One of the things we tend to overlook when we are creating a new space is the impact of sound on our surroundings. This is purely because it’s invisible, but it is an important aspect to consider, especially if you’re going for an open plan living space.
Open Plan Living & Sound
Many of us are transforming our homes by opening up spaces to create open plan living areas. As a result noise levels increase when walls are knocked down, ceilings are raised, and large glass-clad extensions built. Many of us are also introducing materials such as wood, concrete and tiles to our flooring, but these, in turn, create more surface area for sound to be reflected.
Maybe you have already created the perfect living space, but then face the problem of having turned your home into an echo chamber with noise being transmitted throughout your home and possibly your adjoining neighbours! It all sounds obvious when you think about it, but of course, if you’re not a designer or architect you’re not going to be thinking about something you can’t see.
To put it clearly, sound is either reflected or absorbed.
Here are some solutions you might consider to help counteract sound in different parts of your home, especially if you have a lot of hard surfaces in an open plan space. Remember, the larger the room, the more noise is reflected.
Plants aren’t an obvious choice for reducing noise, but by adding them to your spaces, they will not only help to absorb noise, they are great at removing toxins and dust from the air too!! You could go big and bold or why not add a living wall.
Dining Areas – Upholstered Chairs
Fabric is one of the materials which actually absorbs noise. Add some upholstered dining chairs to your dining area and you’ll find noise will lessen, especially good if you like to entertain.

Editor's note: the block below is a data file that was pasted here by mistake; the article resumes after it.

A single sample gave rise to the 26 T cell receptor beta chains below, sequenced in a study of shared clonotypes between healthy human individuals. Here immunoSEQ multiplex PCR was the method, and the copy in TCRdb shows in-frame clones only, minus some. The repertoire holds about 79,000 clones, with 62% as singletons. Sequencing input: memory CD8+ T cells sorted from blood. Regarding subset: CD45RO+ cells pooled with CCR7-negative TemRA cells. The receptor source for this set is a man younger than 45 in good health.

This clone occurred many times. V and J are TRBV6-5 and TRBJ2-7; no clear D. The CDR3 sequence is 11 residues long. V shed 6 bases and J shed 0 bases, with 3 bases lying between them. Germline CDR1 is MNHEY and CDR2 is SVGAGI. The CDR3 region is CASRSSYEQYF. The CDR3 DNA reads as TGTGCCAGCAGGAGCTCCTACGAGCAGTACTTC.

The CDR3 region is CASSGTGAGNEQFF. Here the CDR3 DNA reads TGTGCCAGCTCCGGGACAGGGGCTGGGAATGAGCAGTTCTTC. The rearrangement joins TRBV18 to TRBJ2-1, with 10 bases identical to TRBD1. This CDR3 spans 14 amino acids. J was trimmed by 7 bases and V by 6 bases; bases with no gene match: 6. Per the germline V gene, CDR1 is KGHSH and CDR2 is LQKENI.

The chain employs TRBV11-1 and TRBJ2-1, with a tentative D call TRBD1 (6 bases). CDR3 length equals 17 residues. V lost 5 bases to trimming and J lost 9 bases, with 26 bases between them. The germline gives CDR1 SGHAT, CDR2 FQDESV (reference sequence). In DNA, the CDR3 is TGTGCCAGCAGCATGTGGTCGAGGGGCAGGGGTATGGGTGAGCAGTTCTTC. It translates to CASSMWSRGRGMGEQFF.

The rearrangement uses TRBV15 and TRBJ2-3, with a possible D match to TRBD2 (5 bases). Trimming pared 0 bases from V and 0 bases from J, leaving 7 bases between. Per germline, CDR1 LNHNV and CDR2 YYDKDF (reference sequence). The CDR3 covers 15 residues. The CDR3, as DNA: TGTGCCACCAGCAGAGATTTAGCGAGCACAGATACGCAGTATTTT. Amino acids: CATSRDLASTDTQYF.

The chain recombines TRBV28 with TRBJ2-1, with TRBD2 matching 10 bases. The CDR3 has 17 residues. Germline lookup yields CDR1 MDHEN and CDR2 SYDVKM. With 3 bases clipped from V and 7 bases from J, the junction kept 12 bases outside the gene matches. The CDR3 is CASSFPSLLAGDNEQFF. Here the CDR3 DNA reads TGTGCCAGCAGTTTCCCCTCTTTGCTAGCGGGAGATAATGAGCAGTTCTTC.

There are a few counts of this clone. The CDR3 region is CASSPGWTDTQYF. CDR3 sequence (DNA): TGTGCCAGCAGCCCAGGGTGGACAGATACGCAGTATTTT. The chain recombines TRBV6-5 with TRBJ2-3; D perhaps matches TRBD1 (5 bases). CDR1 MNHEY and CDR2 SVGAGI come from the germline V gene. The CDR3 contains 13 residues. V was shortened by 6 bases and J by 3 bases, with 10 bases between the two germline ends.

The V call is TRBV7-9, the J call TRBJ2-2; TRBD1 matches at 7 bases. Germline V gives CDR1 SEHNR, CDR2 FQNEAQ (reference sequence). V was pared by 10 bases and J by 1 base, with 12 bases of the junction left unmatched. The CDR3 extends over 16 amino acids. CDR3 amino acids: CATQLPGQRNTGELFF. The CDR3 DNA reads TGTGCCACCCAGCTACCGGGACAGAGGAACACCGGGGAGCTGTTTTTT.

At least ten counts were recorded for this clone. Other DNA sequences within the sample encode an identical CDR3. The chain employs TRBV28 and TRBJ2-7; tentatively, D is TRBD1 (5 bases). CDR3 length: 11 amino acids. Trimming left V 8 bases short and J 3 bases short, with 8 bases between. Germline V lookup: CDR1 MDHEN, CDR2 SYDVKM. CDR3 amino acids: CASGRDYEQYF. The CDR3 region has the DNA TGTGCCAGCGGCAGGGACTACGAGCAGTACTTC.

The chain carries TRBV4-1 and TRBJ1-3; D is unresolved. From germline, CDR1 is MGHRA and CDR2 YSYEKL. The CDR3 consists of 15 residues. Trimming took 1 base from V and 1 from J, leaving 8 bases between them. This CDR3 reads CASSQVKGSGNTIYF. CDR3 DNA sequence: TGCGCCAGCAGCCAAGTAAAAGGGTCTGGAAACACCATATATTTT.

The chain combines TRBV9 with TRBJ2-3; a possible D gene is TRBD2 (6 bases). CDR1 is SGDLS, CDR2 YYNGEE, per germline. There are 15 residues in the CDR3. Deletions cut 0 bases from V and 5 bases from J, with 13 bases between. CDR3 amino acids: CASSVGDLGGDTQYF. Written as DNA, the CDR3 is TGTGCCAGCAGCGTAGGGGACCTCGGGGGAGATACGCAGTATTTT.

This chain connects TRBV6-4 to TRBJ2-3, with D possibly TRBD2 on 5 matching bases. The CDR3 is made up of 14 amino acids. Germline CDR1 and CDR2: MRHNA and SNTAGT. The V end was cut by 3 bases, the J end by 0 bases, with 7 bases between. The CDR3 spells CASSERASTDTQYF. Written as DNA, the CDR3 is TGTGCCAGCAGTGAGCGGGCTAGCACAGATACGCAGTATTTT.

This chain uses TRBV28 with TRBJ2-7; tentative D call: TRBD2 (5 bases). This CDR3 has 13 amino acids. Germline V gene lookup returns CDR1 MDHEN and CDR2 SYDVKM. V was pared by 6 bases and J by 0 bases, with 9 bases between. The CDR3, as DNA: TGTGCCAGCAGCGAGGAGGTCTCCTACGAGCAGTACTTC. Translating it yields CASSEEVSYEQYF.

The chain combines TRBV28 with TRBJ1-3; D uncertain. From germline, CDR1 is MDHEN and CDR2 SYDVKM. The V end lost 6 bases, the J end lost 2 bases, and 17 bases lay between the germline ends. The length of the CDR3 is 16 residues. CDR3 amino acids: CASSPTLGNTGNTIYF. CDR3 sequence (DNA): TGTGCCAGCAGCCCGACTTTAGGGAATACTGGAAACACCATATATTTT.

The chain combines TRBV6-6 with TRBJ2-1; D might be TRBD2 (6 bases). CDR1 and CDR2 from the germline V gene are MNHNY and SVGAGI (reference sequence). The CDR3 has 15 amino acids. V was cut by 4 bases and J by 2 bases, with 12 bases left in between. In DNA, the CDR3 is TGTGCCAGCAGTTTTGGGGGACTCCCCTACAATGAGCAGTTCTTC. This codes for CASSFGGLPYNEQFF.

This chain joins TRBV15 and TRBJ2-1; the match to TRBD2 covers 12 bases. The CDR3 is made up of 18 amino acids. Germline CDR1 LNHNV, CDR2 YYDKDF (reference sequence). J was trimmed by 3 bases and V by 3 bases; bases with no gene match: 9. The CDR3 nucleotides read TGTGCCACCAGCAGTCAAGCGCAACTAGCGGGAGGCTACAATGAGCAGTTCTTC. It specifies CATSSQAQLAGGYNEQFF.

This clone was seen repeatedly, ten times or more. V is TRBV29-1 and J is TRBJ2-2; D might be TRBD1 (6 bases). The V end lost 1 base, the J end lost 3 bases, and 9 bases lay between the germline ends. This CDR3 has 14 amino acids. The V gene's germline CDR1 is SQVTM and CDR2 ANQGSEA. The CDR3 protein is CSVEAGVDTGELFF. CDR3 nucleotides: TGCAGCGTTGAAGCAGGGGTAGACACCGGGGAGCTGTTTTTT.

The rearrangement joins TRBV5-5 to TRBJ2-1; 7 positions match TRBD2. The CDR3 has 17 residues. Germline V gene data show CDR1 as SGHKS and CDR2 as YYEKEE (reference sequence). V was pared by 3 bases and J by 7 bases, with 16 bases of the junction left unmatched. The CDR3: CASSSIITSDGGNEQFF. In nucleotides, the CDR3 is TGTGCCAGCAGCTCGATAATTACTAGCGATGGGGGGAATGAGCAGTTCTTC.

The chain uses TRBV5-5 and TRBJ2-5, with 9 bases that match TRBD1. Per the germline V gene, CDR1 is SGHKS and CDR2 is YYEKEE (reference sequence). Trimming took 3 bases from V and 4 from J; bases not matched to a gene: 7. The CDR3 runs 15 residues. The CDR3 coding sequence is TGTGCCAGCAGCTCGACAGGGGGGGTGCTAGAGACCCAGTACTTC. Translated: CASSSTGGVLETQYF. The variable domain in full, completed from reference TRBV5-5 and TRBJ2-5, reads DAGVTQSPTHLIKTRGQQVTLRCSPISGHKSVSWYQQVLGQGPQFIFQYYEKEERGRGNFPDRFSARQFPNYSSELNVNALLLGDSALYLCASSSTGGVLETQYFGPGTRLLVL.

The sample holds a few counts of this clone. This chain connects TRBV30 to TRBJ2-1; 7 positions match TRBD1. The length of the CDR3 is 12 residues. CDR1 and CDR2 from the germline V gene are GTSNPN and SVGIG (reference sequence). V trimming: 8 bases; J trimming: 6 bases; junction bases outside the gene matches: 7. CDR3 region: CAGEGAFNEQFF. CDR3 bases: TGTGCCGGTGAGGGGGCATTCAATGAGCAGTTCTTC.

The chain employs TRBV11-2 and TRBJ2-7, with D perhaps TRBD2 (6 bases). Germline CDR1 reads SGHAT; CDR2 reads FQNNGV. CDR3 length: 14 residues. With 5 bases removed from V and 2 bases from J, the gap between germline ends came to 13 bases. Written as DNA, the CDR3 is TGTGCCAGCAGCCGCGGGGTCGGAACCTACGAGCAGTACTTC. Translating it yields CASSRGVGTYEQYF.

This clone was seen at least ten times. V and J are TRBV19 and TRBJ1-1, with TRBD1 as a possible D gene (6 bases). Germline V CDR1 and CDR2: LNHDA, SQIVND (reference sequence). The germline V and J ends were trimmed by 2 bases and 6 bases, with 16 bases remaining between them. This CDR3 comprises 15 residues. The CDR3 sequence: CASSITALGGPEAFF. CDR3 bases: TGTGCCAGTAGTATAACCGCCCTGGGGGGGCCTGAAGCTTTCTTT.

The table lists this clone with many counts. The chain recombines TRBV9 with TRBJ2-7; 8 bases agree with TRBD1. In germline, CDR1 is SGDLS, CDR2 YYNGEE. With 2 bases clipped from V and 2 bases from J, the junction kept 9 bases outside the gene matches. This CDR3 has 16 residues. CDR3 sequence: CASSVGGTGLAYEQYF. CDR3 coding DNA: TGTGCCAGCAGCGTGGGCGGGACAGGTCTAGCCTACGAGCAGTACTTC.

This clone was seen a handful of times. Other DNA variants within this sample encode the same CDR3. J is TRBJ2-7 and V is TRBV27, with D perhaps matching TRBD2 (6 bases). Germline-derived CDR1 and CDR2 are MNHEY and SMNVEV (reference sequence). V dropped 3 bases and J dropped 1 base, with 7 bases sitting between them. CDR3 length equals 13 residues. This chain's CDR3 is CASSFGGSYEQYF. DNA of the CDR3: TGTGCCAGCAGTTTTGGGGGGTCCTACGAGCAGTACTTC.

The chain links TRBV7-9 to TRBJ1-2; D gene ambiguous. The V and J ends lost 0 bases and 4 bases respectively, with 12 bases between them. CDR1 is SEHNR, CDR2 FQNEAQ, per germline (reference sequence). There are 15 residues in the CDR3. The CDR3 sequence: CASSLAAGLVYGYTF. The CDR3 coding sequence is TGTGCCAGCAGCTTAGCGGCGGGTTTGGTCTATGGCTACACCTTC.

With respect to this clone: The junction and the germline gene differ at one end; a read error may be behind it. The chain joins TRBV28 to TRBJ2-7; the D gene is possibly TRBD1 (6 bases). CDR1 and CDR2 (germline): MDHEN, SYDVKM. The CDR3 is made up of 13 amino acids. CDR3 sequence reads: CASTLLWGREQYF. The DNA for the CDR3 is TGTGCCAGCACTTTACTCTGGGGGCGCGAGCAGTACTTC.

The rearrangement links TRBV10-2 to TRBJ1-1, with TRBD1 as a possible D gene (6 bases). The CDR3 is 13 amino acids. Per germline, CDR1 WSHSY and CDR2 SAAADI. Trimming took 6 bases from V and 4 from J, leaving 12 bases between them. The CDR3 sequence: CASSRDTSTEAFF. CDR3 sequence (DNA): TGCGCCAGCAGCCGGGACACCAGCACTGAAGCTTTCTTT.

I adore this Scoop Chair by Tom Dixon. Its perfectly stylish for evenings spent with friends around the dinner table and will help keep noise levels down when the wine starts to flow.
When adding seating to your open space, try to go for a fabric sofa and chairs rather than leather. The material and cushioning will absorb sound. Even better if you happen to choose velvet, which has more absorbing properties than most fabrics. And, don’t forget to add some cushions and throws for maximum effect.
Consider fabric backed vinyl wallpaper which has great acoustic qualities as well as adding interest through the use of texture to your walls.
Or opt for these eco-friendly cork brick tiles which have acoustic absorbing properties and offer a sustainable aspect to your living spaces. They also add visual warmth and texture.
Rugs help dampen footsteps, add warmth underfoot as well providing texture and colour to your spaces. In an open plan area, they also help define areas such as dining and seating.
Wallhangings such as this beautiful “Poppy Days” by Alexander McQueen are works of art in the own right and provide excellent sound absorbing properties to your walls.
Utilise pieces of furniture such as this bookcase or shelving. It will help break up larger spaces into smaller defined areas. The smaller the area, the less sound is reflected.
On a final note, there are, of course, endless materials and products out there that can help with the effect of sound within our spaces, and I have only touched upon a few today, but hopefully, you have found them useful especially if your planning opening up your spaces.